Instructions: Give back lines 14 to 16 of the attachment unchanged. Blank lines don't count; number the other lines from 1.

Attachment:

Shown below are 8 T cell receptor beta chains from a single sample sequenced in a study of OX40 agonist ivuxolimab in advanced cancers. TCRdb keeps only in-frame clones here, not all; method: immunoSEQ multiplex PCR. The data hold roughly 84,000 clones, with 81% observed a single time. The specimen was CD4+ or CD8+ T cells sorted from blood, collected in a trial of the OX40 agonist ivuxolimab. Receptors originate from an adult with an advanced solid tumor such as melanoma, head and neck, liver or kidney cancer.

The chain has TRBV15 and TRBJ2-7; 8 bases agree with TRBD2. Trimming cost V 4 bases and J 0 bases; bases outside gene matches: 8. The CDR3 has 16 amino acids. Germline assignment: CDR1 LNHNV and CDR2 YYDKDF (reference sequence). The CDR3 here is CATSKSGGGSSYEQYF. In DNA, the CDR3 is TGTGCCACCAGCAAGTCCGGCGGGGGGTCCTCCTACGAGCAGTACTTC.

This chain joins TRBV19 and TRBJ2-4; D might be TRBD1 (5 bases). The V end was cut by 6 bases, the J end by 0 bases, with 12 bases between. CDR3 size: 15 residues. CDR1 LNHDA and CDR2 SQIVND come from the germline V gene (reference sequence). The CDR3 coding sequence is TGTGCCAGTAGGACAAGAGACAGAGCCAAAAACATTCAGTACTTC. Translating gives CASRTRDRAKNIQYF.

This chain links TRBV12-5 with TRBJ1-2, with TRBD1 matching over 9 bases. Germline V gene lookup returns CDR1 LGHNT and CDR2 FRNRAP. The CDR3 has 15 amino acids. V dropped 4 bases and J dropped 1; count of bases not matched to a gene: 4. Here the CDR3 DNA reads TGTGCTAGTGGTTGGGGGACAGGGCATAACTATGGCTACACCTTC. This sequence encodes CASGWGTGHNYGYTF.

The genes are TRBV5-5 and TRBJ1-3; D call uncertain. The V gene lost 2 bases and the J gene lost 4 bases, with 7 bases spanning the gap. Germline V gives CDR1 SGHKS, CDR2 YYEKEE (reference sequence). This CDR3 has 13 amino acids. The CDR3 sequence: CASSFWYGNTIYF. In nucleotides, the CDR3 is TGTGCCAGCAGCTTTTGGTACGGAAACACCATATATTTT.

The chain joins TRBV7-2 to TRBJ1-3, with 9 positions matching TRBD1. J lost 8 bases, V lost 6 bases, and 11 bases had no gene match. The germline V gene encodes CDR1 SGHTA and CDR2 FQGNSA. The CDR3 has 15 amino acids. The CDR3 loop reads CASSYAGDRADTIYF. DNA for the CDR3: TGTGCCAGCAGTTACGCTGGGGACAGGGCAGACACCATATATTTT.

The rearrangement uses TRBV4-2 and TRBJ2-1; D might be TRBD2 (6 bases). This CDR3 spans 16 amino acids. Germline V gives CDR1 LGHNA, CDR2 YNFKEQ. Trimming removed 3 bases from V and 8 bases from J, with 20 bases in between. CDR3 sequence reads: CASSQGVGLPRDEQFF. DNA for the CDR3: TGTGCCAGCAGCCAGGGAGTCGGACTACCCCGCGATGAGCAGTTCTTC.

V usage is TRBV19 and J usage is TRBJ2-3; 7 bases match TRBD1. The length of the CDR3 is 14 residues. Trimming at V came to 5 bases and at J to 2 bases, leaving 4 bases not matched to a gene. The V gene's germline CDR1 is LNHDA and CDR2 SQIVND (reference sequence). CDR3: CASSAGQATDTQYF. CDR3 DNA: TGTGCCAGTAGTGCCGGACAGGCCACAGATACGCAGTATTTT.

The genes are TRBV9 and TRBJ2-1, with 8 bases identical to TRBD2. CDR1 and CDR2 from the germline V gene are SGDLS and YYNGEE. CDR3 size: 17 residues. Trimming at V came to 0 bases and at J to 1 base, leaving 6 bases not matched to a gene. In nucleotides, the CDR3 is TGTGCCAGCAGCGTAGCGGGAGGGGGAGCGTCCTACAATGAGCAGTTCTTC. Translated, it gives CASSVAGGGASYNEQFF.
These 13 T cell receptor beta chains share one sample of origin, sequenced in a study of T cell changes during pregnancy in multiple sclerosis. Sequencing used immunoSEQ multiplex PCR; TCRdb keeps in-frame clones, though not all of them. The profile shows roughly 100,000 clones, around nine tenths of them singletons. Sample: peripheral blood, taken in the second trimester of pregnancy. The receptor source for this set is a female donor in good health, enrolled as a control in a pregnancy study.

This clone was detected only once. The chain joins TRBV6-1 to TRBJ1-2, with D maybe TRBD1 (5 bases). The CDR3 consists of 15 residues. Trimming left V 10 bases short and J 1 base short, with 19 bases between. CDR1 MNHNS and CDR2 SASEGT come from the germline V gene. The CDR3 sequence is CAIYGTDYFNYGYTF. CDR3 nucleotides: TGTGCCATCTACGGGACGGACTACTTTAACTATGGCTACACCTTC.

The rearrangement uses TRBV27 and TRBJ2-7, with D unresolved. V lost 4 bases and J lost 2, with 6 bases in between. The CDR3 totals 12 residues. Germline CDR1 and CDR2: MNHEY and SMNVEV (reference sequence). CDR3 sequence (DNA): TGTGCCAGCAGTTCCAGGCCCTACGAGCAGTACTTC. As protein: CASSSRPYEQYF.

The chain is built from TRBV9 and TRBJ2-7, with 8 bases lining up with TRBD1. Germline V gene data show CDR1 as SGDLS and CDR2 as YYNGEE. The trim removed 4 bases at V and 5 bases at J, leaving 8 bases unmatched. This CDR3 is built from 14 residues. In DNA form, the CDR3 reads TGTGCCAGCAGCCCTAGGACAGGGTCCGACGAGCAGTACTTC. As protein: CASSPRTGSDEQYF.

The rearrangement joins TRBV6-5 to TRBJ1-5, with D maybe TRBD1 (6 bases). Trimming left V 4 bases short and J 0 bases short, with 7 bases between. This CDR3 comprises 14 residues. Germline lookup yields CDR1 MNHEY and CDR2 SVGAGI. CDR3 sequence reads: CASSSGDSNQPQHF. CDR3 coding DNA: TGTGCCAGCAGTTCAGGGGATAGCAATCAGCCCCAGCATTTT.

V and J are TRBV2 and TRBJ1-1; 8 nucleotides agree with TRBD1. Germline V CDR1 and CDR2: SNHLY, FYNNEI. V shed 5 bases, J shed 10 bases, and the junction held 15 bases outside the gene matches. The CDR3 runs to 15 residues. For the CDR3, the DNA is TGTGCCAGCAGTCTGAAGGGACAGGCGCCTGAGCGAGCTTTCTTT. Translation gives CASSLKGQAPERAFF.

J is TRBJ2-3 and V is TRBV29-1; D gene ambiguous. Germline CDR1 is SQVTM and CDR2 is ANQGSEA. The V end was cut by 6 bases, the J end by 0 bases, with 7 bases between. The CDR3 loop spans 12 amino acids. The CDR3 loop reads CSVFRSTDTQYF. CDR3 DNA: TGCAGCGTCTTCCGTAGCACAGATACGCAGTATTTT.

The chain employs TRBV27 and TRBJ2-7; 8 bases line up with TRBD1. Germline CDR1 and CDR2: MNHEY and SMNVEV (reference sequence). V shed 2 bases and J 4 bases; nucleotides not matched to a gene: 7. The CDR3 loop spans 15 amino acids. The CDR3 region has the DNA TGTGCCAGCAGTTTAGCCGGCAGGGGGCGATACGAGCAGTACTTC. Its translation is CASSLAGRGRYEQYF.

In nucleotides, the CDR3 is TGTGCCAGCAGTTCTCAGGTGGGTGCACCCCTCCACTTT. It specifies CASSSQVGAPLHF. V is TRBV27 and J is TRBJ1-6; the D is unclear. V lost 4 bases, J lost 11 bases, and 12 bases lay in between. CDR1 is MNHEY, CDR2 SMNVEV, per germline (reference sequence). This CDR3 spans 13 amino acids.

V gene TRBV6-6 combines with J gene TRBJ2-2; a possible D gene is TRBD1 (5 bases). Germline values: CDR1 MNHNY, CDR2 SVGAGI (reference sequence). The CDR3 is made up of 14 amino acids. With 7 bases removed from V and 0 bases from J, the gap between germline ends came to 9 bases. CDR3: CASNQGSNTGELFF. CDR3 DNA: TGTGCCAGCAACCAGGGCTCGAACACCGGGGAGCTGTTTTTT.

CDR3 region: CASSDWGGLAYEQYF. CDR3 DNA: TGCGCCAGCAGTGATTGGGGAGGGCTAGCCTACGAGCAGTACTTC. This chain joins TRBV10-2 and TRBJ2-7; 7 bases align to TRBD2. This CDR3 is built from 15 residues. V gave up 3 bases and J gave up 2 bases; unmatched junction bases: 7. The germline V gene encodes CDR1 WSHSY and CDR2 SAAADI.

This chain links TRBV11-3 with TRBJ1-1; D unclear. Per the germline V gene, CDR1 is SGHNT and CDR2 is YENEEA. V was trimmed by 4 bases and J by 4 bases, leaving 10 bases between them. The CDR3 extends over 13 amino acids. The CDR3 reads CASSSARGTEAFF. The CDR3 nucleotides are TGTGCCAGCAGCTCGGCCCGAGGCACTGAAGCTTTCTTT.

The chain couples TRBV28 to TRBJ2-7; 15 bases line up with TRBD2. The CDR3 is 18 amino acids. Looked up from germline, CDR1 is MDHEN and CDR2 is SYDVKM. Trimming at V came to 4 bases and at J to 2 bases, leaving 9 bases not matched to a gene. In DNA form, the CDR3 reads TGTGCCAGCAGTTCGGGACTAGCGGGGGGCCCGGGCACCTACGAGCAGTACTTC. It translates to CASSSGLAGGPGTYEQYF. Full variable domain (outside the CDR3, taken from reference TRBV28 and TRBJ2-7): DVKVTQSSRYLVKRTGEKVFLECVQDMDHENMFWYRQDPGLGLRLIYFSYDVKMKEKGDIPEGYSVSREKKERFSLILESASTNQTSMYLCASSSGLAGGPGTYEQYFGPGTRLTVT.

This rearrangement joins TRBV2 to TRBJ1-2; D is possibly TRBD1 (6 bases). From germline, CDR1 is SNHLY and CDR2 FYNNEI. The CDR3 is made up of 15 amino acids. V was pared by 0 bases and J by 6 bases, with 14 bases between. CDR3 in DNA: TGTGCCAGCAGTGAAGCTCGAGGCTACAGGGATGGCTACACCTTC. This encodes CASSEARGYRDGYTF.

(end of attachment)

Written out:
The rearrangement joins TRBV6-5 to TRBJ1-5, with D maybe TRBD1 (6 bases). Trimming left V 4 bases short and J 0 bases short, with 7 bases between. This CDR3 comprises 14 residues. Germline lookup yields CDR1 MNHEY and CDR2 SVGAGI. CDR3 sequence reads: CASSSGDSNQPQHF. CDR3 coding DNA: TGTGCCAGCAGTTCAGGGGATAGCAATCAGCCCCAGCATTTT.

V and J are TRBV2 and TRBJ1-1; 8 nucleotides agree with TRBD1. Germline V CDR1 and CDR2: SNHLY, FYNNEI. V shed 5 bases, J shed 10 bases, and the junction held 15 bases outside the gene matches. The CDR3 runs to 15 residues. For the CDR3, the DNA is TGTGCCAGCAGTCTGAAGGGACAGGCGCCTGAGCGAGCTTTCTTT. Translation gives CASSLKGQAPERAFF.

J is TRBJ2-3 and V is TRBV29-1; D gene ambiguous. Germline CDR1 is SQVTM and CDR2 is ANQGSEA. The V end was cut by 6 bases, the J end by 0 bases, with 7 bases between. The CDR3 loop spans 12 amino acids. The CDR3 loop reads CSVFRSTDTQYF. CDR3 DNA: TGCAGCGTCTTCCGTAGCACAGATACGCAGTATTTT.